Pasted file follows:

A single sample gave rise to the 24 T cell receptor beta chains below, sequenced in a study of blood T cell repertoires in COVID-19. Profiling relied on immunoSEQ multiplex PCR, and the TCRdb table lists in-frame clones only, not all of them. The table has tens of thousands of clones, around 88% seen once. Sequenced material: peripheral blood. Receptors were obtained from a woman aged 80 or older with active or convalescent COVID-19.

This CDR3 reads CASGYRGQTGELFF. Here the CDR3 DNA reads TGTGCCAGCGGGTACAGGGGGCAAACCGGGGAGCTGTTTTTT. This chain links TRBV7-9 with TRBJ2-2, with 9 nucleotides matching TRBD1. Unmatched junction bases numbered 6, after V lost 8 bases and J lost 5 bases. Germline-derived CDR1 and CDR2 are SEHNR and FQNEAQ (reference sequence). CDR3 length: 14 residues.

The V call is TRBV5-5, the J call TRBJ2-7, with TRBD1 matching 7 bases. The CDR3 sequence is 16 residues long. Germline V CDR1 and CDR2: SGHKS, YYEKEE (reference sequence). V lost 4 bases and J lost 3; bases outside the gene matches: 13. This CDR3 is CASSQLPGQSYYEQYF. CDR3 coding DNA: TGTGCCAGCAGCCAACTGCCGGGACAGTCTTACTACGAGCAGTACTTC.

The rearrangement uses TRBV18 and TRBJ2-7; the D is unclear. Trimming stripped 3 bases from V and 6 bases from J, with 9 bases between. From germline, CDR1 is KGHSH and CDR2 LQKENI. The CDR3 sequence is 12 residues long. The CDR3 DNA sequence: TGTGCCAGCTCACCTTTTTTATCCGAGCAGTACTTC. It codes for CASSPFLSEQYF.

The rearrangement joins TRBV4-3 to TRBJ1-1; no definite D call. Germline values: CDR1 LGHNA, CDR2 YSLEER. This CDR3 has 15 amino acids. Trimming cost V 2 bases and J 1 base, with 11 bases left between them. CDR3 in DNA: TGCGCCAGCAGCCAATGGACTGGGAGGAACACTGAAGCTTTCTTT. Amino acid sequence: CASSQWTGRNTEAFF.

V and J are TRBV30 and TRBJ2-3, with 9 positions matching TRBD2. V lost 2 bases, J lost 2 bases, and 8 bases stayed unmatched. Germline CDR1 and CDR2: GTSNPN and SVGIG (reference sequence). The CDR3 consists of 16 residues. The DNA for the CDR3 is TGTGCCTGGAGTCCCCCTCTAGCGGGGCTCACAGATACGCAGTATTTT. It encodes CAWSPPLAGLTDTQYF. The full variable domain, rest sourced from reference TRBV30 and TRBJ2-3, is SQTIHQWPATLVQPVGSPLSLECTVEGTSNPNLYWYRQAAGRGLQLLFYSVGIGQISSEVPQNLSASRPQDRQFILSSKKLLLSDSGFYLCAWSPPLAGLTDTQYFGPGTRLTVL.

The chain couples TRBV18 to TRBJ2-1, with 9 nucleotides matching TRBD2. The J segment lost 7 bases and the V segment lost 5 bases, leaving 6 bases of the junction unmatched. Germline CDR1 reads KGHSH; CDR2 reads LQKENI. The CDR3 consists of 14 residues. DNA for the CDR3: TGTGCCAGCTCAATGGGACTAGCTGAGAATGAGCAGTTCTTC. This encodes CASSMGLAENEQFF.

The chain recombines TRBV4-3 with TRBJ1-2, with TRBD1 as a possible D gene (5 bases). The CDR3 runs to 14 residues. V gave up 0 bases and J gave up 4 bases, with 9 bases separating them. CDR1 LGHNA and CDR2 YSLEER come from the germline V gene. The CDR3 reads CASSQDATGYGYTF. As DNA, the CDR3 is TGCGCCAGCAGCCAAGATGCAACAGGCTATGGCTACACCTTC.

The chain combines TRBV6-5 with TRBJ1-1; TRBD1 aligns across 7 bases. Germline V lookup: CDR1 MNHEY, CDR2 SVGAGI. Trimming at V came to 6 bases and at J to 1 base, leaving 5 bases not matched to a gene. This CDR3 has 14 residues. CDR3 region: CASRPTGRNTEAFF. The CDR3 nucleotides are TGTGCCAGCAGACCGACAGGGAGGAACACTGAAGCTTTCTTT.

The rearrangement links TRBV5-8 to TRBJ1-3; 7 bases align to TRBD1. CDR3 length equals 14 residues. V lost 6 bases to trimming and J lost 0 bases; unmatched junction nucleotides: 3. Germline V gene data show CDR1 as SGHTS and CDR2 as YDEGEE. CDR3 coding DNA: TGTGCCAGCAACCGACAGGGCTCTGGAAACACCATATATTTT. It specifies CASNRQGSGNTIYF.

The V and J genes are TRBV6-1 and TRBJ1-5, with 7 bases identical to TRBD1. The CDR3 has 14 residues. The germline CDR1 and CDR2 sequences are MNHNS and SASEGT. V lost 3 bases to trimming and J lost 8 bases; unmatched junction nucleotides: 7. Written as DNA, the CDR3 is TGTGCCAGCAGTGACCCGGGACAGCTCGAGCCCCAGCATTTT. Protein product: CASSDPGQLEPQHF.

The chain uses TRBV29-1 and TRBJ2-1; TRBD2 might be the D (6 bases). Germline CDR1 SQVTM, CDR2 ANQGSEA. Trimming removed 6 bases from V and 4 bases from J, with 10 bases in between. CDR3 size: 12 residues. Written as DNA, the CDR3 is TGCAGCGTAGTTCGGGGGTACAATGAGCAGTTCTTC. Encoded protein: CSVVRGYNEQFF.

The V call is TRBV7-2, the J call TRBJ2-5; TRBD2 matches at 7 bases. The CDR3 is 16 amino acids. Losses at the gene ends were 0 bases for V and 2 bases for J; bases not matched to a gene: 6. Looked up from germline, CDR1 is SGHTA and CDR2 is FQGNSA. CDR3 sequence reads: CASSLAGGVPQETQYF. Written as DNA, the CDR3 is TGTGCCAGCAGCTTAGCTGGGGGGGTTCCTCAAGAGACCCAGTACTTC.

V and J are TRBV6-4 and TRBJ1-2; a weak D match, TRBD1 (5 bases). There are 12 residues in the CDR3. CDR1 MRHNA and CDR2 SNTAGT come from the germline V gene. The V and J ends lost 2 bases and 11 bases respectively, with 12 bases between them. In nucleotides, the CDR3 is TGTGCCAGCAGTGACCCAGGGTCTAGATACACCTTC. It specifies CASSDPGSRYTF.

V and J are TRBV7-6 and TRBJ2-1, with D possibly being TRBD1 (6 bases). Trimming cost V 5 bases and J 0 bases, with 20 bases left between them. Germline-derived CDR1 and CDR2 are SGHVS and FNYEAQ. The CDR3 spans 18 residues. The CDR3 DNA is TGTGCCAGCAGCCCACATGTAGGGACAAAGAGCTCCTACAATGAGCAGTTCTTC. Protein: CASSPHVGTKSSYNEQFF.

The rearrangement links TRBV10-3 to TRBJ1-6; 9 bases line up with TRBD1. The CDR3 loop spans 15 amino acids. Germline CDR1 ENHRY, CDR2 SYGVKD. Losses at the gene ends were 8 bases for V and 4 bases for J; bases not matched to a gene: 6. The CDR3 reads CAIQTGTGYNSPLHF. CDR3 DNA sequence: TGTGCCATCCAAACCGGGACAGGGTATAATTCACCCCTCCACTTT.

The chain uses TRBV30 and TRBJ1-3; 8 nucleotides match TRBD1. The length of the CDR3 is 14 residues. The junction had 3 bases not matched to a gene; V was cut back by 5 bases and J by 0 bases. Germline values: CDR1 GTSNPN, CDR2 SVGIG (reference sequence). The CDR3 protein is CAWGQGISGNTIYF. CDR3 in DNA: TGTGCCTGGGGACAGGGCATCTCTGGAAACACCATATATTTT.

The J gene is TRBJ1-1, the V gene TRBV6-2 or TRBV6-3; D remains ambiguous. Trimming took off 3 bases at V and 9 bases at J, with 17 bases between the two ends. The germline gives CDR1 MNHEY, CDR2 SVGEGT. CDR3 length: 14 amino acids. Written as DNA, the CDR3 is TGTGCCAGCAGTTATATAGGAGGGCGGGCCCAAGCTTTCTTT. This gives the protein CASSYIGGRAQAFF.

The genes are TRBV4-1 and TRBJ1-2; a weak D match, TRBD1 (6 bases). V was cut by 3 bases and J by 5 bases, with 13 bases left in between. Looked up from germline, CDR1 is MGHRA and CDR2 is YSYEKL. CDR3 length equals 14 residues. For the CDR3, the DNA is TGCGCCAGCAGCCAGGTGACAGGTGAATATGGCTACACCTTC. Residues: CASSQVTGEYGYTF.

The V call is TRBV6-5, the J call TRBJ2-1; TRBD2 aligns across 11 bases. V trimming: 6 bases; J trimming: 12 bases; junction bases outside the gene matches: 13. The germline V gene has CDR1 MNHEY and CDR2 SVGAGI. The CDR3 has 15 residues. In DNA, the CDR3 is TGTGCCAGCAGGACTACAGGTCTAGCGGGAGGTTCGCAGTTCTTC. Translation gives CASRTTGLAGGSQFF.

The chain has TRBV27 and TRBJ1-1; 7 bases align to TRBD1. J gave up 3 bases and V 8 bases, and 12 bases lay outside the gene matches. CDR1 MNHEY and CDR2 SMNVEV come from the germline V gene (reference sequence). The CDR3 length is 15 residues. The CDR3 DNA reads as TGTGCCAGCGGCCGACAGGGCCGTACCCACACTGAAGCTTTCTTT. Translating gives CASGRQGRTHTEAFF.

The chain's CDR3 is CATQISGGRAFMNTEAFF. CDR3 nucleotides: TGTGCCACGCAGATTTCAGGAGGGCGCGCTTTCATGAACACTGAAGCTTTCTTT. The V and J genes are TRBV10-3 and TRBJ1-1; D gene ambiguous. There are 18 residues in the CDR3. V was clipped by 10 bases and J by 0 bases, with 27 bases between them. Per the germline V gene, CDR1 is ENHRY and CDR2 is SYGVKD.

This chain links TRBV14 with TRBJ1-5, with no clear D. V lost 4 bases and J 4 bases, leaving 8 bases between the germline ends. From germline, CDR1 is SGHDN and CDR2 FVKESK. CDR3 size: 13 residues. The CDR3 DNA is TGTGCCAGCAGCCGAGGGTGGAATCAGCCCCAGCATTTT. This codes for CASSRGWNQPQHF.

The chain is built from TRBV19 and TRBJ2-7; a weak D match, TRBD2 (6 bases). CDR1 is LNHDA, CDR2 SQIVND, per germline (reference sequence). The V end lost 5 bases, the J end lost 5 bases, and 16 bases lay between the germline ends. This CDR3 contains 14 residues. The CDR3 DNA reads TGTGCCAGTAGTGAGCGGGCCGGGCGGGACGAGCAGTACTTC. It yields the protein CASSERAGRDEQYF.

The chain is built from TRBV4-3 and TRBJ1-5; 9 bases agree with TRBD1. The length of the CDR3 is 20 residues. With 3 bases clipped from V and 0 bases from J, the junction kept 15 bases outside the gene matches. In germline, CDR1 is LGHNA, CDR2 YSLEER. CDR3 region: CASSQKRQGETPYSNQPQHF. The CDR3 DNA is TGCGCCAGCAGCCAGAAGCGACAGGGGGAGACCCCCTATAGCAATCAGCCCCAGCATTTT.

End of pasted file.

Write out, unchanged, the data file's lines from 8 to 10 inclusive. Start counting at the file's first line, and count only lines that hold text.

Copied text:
The chain recombines TRBV4-3 with TRBJ1-2, with TRBD1 as a possible D gene (5 bases). The CDR3 runs to 14 residues. V gave up 0 bases and J gave up 4 bases, with 9 bases separating them. CDR1 LGHNA and CDR2 YSLEER come from the germline V gene. The CDR3 reads CASSQDATGYGYTF. As DNA, the CDR3 is TGCGCCAGCAGCCAAGATGCAACAGGCTATGGCTACACCTTC.

The chain combines TRBV6-5 with TRBJ1-1; TRBD1 aligns across 7 bases. Germline V lookup: CDR1 MNHEY, CDR2 SVGAGI. Trimming at V came to 6 bases and at J to 1 base, leaving 5 bases not matched to a gene. This CDR3 has 14 residues. CDR3 region: CASRPTGRNTEAFF. The CDR3 nucleotides are TGTGCCAGCAGACCGACAGGGAGGAACACTGAAGCTTTCTTT.

The rearrangement links TRBV5-8 to TRBJ1-3; 7 bases align to TRBD1. CDR3 length equals 14 residues. V lost 6 bases to trimming and J lost 0 bases; unmatched junction nucleotides: 3. Germline V gene data show CDR1 as SGHTS and CDR2 as YDEGEE. CDR3 coding DNA: TGTGCCAGCAACCGACAGGGCTCTGGAAACACCATATATTTT. It specifies CASNRQGSGNTIYF.